Lifecomm MPERS white paper

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Lifecomm, the joint mobile PERS venture shared by¬†Hughes Telematics, Qualcomm and AMAC (American Medical Alert Company), which is expected to be in market late 2011 [TA 19 May] , has published a whitepaper by their VP of Business Development Richard Lobovsky which unlike most of its type is not wholly hit-’em-over-the-head self-serving. It makes good arguments for the benefits of mobile PERS coupled with GPS for fall detection, being able to track activity and fitting into the lives of older people as they move through their day. If you are in a home care setting or a discharge planner, you could very well build on this for your organization’s rationale, undoubtedly an aim of this paper. But papers like this are so much more effective and credible when written by an outside authority, expert or gerentological researcher in the field. MPERS Technology: Facilitating an Independent Lifestyle.

UPDATE: 22 Aug TANN: Ireland editor Toni Bunting has picked up that the author incorrectly charts the number of people found incapacitated rather than the percentage found incapacitated. (From the percentage of people found alive within given time-frames, taken from the New England Journal of Medicine – see PDF.) Corrected chart here:

chart % found alive

She also adds “What I thought was interesting and noteworthy in the NEJM were the reasons for incapacitation [graph below]. More people got into trouble due to an inability to get up or general weakness (30%) than from falling (23%)!”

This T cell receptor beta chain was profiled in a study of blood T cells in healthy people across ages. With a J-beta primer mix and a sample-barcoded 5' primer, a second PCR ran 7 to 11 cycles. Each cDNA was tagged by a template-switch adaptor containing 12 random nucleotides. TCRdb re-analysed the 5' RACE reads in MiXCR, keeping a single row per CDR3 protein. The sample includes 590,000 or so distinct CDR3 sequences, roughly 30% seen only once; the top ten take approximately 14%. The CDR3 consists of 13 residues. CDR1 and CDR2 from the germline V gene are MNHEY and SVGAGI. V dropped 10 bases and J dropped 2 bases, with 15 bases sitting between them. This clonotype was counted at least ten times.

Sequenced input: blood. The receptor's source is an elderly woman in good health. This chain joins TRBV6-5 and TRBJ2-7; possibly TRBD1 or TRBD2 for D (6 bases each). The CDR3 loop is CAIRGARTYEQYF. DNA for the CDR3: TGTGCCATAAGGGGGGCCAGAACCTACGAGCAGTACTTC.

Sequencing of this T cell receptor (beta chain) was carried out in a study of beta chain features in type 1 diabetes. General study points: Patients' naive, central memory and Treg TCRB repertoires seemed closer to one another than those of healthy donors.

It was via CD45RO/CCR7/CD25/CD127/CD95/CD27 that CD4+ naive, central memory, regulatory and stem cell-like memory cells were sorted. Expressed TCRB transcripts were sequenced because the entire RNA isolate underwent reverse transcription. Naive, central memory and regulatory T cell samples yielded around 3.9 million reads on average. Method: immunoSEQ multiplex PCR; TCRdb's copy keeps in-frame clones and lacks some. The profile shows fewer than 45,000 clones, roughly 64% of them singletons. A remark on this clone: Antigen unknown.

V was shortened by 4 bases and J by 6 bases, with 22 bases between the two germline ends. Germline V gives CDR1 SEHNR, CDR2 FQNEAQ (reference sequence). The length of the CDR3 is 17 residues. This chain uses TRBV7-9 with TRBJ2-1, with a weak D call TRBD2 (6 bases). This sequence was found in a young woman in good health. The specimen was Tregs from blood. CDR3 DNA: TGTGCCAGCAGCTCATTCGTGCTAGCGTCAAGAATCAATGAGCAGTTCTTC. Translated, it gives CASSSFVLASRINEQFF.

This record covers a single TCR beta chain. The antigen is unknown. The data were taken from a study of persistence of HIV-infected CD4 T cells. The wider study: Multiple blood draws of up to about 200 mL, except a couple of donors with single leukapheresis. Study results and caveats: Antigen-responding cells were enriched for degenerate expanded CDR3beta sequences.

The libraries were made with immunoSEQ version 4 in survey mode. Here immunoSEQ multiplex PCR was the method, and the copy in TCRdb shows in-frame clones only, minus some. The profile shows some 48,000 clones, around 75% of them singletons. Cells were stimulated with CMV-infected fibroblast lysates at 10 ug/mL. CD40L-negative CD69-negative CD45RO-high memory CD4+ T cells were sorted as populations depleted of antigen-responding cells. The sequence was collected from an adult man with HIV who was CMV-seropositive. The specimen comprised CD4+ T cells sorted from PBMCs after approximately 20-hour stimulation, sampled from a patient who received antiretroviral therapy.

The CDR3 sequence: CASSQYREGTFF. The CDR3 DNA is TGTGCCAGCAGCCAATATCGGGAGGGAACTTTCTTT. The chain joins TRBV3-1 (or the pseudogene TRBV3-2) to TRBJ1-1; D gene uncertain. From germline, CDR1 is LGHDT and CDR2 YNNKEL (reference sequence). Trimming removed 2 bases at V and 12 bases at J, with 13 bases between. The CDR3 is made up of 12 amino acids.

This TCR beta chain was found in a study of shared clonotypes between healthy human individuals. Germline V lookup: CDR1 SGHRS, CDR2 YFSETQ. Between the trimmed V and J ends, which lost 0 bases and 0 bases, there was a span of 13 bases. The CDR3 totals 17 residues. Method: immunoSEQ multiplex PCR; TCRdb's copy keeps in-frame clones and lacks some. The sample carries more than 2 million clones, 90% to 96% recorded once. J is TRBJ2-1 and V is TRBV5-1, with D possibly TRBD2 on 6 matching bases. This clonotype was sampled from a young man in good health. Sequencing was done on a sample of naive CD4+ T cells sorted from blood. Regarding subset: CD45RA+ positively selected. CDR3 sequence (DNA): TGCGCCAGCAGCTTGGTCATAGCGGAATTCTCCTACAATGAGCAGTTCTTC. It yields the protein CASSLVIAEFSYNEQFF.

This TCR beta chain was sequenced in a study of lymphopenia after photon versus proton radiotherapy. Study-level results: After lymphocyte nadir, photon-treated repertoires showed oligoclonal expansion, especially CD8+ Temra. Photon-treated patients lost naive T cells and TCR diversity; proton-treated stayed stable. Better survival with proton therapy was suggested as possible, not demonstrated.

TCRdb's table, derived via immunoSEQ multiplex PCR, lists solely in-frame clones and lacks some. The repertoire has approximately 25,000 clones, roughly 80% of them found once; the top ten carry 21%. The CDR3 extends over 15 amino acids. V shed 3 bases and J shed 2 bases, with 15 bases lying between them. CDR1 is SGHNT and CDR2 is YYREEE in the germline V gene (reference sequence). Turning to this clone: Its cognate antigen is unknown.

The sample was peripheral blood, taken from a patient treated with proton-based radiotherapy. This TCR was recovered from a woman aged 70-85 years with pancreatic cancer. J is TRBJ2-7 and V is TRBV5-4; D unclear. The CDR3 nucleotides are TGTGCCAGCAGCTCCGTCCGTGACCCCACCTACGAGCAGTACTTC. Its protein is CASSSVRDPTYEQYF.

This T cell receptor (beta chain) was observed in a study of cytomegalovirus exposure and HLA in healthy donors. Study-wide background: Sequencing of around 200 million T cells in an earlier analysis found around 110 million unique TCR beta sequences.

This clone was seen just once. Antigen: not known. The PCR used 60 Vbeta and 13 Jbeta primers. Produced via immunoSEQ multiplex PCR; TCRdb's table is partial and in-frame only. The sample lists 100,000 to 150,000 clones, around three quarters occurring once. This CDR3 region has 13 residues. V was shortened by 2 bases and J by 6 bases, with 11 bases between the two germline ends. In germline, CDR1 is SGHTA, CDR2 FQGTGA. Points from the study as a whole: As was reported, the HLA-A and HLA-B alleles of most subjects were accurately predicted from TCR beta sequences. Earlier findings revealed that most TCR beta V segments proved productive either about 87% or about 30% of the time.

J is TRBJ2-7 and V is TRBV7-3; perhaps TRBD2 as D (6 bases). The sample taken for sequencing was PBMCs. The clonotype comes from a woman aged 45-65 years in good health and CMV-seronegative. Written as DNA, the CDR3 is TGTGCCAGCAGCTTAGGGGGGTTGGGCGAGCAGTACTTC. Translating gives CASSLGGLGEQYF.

chart

Comments

  1. Kevin Doughty

    In my experience, people who need help to get up off the floor often deny that they have had a fall because they don’t want anyone to think that they are unsteady on their feet. Some of them will have slipped down a chair but more will have had a soft landing transferring from a bed, a chair or a commode. Giving them a conventional worn fall detector would be a recipe for apparent device failure because the impact could be insignificant.

    It means that confirming the origins of emergencies is by no means an exact science, and even the most sophisticated of automatic fall detectors may be fooled by human behaviour and poor reporting.

    Hopefully, an MPERS device (or mcare systems) will in the future give vulnerable people the confidence to leave their homes and to take more exercise. Knowing where they happen to have had a fall is only half the battle, finding an appropriate responder who can help them their feet without the escalation of an ambulance carting them off to the hospital may be more important in terms of maintaining their independence. We need to be more innovative in the way that we address the issue of emergency response.